Democracy News

Report of the Sixth CD Governing Council and Seventh CD Executive Committee Meetings
December 20, 2012
By: CCD President Bob LaGamma | Printer Friendly

This summary was prepared by CCD President and ISC/CD Member Bob LaGamma. Detailed minutes of the meetings will be provided by the Secretariat at a later date.

Prior to the GC meeting, an informal dinner was held in Washington the evening of December 9th to discuss how a democracy objective might be added to the United Nations Millennium Challenge Goals. A small group headed by Maria Leissner and Mongolia’s CD coordinator, Ambassador Suren Badral, met to be briefed by UN observer of International Idea Massimo Tommasoli on the Millennium process and to discuss how the concerns of the Community of Democracies might be advanced.

The CD Governing Council met in Washington on December 10 hosted by the Korean Embassy. Attending were representatives of the following governments: Canada, Chile, El Salvador, Finland, Hungary, India, Italy, Japan, Lithuania, Mexico, Nigeria, Mongolia, Morocco, Philippines, Poland, Portugal, Republic of Korea, Romania, Sweden and the United States.

Massimo Tommasoli of International Idea and Elizabeth Spehar, Director of the Europe Division of the UN Department of Political Affairs both provided briefings on democracy and the United Nations.

I represented the ISC and spoke of civil society concerns. I congratulated the CD on its new institutional structure including the GC the EC and the Permanent Secretariat and Maria Leissner on taking over the reins of the Warsaw Secretariat. I spoke of plans to publish a third edition of the Diplomats’ Handbook and described the new Armed Forces and Democratic Transition project headed by Admiral Dennis Blair. I again called for nominations for the Palmer Prize and described the Lima Assembly of the World Movement for Democracy and the joint WMD/ISC meeting held there as well as our panels on democracy education. Further, I described CCD’s project on democracy education funded by UNDEF.  I offered the congratulations of the ISC to Mongolia for its leadership in having the resolution on democracy education adopted by the United Nations General Assembly.

I was accompanied by Bobby Herman of Freedom House who presented the positions of the International Advisory Committee on the issues involving the invitation process to the Ulaanbaatar Ministerial. A good part of the day was taken up with a discussion of that process. Amb. Badral informed the group that more than a hundred invitations had gone out to those agreed upon at the previous GC meeting as not controversial.

What remained were two categories: first, a discussion of 14 governments in the gray area who had been proposed as full participants but about which the ISC had questions. Herman focused his critique on six countries he considered to be the most egregious cases. He placed an emphasis on their oppression of civil society as a major argument against those countries being invited. I also raised the issue of civil society and asked what kind of message would the CD send to dissidents suffering oppression of those governments were invited.

The second category consists of 21 countries that were being considered for the observer category but about whom there were some issues. Those countries were discussed in less detail and many of the decisions on both categories were deferred until the next GC meeting pending further study.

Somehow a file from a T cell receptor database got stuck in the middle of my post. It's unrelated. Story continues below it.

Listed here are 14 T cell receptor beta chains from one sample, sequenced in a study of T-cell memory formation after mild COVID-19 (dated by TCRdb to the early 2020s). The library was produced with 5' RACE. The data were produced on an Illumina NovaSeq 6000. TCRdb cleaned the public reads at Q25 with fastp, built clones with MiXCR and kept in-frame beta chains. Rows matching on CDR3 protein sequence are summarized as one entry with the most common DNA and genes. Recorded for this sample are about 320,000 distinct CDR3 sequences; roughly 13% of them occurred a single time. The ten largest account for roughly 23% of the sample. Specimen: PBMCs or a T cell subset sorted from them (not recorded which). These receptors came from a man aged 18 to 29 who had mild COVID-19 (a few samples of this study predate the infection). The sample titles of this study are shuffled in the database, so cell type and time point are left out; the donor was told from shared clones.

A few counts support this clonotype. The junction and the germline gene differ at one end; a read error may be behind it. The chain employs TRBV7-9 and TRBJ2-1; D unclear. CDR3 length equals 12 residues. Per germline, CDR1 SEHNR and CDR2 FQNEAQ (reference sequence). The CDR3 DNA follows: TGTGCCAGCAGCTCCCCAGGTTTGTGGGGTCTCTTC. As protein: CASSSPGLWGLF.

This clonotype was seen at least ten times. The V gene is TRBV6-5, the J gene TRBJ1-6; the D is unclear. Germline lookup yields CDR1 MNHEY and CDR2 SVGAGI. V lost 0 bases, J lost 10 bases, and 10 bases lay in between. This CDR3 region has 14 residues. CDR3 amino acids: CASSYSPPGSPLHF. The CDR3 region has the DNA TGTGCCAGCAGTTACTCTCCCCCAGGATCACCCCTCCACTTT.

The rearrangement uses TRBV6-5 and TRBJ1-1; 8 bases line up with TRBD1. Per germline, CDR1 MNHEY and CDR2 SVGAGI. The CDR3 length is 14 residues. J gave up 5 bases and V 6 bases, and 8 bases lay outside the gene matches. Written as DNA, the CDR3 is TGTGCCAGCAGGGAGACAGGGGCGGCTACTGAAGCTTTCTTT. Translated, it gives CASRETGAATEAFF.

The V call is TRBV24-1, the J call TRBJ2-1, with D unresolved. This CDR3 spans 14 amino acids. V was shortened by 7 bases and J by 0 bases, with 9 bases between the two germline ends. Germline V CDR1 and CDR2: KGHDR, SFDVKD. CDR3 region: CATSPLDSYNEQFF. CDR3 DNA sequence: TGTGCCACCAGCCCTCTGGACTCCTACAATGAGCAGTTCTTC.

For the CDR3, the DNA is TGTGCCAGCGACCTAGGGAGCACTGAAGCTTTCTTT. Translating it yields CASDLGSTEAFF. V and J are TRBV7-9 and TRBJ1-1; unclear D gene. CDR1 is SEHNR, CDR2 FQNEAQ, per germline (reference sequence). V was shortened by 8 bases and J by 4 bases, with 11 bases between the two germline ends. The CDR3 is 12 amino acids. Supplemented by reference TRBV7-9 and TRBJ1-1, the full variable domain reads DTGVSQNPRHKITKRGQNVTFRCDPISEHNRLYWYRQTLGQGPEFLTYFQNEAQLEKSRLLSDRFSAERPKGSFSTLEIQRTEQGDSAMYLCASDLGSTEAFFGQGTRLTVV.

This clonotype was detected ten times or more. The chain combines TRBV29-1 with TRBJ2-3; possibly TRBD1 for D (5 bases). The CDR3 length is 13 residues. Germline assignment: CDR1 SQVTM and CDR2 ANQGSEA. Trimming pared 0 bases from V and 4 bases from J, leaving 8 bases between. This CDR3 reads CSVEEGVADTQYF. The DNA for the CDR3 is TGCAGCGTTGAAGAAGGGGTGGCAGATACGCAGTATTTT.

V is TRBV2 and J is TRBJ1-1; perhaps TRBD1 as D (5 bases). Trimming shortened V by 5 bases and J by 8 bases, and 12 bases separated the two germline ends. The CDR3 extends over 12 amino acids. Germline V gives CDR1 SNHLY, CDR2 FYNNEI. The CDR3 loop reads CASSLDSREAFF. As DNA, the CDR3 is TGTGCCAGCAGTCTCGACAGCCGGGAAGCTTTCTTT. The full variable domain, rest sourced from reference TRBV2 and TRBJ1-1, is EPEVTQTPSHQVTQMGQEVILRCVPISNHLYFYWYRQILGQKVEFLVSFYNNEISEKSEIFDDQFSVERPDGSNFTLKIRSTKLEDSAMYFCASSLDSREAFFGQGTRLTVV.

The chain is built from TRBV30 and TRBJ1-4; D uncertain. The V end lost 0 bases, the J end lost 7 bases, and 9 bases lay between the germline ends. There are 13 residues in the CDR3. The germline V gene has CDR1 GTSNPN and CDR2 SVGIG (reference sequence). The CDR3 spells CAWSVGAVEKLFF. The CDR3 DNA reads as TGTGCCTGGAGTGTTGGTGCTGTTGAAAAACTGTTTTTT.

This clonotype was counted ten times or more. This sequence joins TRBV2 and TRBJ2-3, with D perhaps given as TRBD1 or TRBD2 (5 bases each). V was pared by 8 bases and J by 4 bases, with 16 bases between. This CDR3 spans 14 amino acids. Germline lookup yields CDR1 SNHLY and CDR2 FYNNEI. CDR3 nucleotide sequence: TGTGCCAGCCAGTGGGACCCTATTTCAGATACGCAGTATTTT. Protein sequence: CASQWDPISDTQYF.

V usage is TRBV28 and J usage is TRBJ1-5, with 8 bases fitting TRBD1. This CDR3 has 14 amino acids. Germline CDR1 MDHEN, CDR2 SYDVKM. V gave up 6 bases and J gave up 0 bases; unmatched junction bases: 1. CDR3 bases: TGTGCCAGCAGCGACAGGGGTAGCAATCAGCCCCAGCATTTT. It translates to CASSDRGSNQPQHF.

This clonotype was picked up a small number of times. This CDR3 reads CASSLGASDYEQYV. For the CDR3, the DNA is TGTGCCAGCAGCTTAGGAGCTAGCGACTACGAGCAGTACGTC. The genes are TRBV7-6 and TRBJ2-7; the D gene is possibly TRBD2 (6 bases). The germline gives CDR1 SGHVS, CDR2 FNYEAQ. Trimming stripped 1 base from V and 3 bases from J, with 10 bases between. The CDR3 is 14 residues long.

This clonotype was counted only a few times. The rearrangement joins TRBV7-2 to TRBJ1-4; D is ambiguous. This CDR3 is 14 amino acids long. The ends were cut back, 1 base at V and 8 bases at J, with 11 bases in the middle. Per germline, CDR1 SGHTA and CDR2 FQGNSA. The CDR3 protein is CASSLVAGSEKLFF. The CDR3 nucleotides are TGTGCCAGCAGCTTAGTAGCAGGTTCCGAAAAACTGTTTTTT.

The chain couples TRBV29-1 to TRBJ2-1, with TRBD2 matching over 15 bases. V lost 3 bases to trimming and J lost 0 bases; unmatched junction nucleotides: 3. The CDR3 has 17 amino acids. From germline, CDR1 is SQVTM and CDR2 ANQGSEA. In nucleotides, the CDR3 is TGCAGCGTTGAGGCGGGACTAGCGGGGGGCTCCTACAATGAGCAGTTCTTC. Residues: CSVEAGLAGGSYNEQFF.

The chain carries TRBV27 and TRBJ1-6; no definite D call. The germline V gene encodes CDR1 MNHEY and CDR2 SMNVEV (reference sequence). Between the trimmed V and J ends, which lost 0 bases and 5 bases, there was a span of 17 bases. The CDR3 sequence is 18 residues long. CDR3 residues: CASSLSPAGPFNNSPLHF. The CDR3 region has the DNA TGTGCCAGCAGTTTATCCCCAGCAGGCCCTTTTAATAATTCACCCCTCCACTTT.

The Executive Committee meeting of the CD was held the next day in Charlottesville at the Morven Foundation of the University of Virginia. The Charlottesville venue had been selected by the Department of State to enable the CD to connect with the University’s new Presidential Precinct. That body is a consortium of the University of Virginia, William and Mary and the historic homes of Jefferson, Madison and Monroe. The connection between the Precinct and the CD is based on the interest of the Virginia institutions to assist in reaching out through a website and by other means to assist with democratization and connect with the Department of State’s LEND network, a network that provides advice, guidance and information to democracy activists. Representative of the five institutions briefed the Committee in some detail on the academic resources it was prepared to deploy in support of the CD.

The meeting was a follow-up to the Governing Council meeting of the previous day. It discussed the need for the CD to provide budgetary support for the Permanent Secretariat. One concrete development was the pledge by Nigeria to provide a grant of $150,000, $50,000 of it for program support and the rest for administrative support. Other subjects discussed included the next round of applications for task forces following the Tunisia and Moldova successes. Also proposed was a working group on elections.

It was decided that the next meeting of the Governing Council following the Ministerial would talk place in El Salvador in late June and then in New York at the UN in September.

The meeting went on to discuss plans for the Ulaanbaatar Ministerial, digital freedom, open government initiative and the need to connect the CD especially to Brazil and Indonesia, the concept of an Asian Partnership Initiative. Mongolia spoke of the agenda of the Ministerial which would include reports on the work of the task forces, the accomplishments during the two years of Mongolia’s chairmanship and the involvement of Ministers from task force countries.

 

 

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